So Messrs Magnier, or rather his wife Susan, daughter of Vincent, and Tabor were owners of Galileo and the following year’s winner High Chaparral. Then when the Galileo’s came fully on stream by which time another former bookie, Derrick Smith, Ladbrokes main man on course in the last quarter of the 20th Century, had added his considerable resources to keep the pot boiling nicely.

Smith, Tabor and Magnier.

Smith, Tabor and Magnier.

The four Galileo winners were preceded by Pour Moi in turn sire of the surprise 2017 winner Wings Of Eagles who under unknown jockey Padraig Beggy overcame multiple interferences to win at 40-1.

An at least as unexpected winning horse and especially jockey happened in the Covid-delayed 2020 race as Serpentine careered away at the front of the field and never looked like coming back. That provided journeyman Emmet McNamara, another Ballydoyle backroom boy, with his own date with destiny.

Jockeys dream all the time of the big win which will thrust their name in the headlines and project their careers forward, and Aidan and the owners have never minded lesser-known day-in day-out work riders to use their knowledge on outsiders on Derby Day when often up to half a dozen lightly-raced and mostly unexposed sons of Galileo have taken their place in the line-up.

Wings of Eagles was the second-biggest outsider of their sextet when he confounded almost all the critics – though not Seamie Heffernan who had guided him into a closing second behind Ryan Moore-ridden Venice Beach in the Chester Vase when winning in 2017.

As he reported after the Chester race: “I was just about to go for him then Ryan got first run on us on Venice Beach, so we sort of took our time.” A few of the Ballydoyle contingent had him in their alternate picks on the day.

Beggy and McNamara remain important cogs in the Coolmore wheel, among 60-70 riders out on the gallops for each lot every morning, all linked by walkie-talkie to the boss. Aidan never stumbles on anyone’s first name as he questions them on how the work went.

This year, and bear in mind it was only four and one year respectively after they won the Derby, between them they have had just the one ride for the trainer, an unplaced one on a 28/1 outsider returning to racing for the first time this season. That was Beggy, while McNamara hasn’t been sighted.

Their unexpected successes, however, proved that any of the Aidan O’Brien horses and indeed jockeys could win – that’s why they are normally there. For every short-priced winner of this most coveted of races he sends out, there has been mid-range priced winners such as Ruler Of The World (7-1) and the ill-fated Anthony Van Dyck (13-2) rather than the stable’s number one. And as the two difficult to spot “rags” tell us, none can be dismissed without the most careful of scrutiny. This year though, Aidan, the Magniers, Tabor and Smith will have a single focus.

After winning both the preps that Galileo himself took in on his road to glory, Bolshoi Ballet, in taking the same two trials, has endeared himself to Ryan Moore who says he is the easiest of horses to handle.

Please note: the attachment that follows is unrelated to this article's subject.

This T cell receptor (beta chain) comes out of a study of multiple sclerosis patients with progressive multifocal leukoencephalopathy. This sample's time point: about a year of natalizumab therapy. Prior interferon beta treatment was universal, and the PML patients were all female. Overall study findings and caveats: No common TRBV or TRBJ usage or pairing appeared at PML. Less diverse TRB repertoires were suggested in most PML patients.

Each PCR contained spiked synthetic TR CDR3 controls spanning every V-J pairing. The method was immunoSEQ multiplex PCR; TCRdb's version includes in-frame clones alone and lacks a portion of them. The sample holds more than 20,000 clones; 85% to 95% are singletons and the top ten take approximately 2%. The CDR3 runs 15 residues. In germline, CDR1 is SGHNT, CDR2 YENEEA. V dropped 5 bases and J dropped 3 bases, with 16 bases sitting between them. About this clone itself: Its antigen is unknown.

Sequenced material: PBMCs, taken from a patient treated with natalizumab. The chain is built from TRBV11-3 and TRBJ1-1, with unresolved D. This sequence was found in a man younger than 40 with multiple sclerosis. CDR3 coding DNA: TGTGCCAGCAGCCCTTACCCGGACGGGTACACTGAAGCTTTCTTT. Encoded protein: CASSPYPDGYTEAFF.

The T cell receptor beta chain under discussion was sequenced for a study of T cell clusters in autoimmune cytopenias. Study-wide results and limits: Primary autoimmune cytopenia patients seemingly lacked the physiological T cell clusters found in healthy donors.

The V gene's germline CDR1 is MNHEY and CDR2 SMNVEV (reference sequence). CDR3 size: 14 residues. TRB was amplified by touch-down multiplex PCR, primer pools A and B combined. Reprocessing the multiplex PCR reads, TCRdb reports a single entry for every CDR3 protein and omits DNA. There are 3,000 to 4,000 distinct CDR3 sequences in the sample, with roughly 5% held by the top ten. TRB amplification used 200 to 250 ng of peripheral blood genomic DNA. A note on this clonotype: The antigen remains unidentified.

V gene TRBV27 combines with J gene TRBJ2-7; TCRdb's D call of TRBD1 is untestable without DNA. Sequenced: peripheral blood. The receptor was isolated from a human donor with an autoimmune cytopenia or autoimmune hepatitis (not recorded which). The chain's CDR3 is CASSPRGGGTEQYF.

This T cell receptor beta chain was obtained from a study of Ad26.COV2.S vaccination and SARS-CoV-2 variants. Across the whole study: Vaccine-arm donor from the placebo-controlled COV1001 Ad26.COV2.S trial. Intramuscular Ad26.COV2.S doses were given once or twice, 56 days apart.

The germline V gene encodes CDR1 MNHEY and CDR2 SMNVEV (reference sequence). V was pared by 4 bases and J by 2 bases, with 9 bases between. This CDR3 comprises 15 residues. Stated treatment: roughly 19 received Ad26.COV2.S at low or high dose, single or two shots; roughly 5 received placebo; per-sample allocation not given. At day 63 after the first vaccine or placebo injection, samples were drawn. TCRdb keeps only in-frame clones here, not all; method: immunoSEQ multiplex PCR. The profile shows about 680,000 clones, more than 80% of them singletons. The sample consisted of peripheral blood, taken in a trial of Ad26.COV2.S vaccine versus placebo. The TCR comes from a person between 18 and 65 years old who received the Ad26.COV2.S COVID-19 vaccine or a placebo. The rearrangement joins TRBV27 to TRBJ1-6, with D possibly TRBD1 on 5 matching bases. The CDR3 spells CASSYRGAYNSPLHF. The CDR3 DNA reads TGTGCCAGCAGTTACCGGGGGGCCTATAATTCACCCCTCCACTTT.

Accustomed to the frustration of being on the wrong end of lesser-fancied opponents within the team Ryan Moore knew High Definition was probably the most likely to deny him a third Derby. He is sure to be relieved not only that he now goes straight to the Irish Derby, but that Dettori, his likely rider, will now be on the Ed Dunlop colt John Leaper.

The absence of five of the Ballydoyle squad will at least reduce the fear of potential hindrance to Bolshoi Ballet’s progress around the turns and cambers of this unique racecourse. If he wins, Piggott’s tally of nine will have been passed by Sue Magnier and Michael Tabor, taking them into double figures.

Vincent O’Brien’s daughter would have been attuned to the idea of big-race wins from the cradle, but for the one-time trainee hairdresser from East Ham, who was tempted for a while to buy his boyhood club West Ham United before talking some sense into himself, this must be the panacea.

Piggott took almost three full decades of scheming and browbeating, persuading and often with bare-faced cheek, talking himself on and his rivals off what he thought the most likely winner of England’s greatest Flat race.

In only two-thirds of that time, with the simple expedient of aligning himself with the best, Michael Tabor is on the brink of something that few others could dream of achieving. Mrs Magnier of course is his junior by a number of years but it is almost inevitable that one man will catch and pass him. That has to be the great Aidan O’Brien, one behind because Pour Moi left his stable before he ran to be trained in France by Andre Fabre. The first of Tabor’s wins came when the Londoner was already in his 60th year.

Twenty years on, Coolmore’s partners show little sign of easing off, but neither does their trainer and while his own two talented sons will be snapping at his heels if there is ever a hint that their parents want to take it easy and leave Ballydoyle to one or other of indeed both of them, that tally of Derby wins could go far higher. I envy anyone who will still be around to see how far he can go!

Best wishes to all for Derby weekend!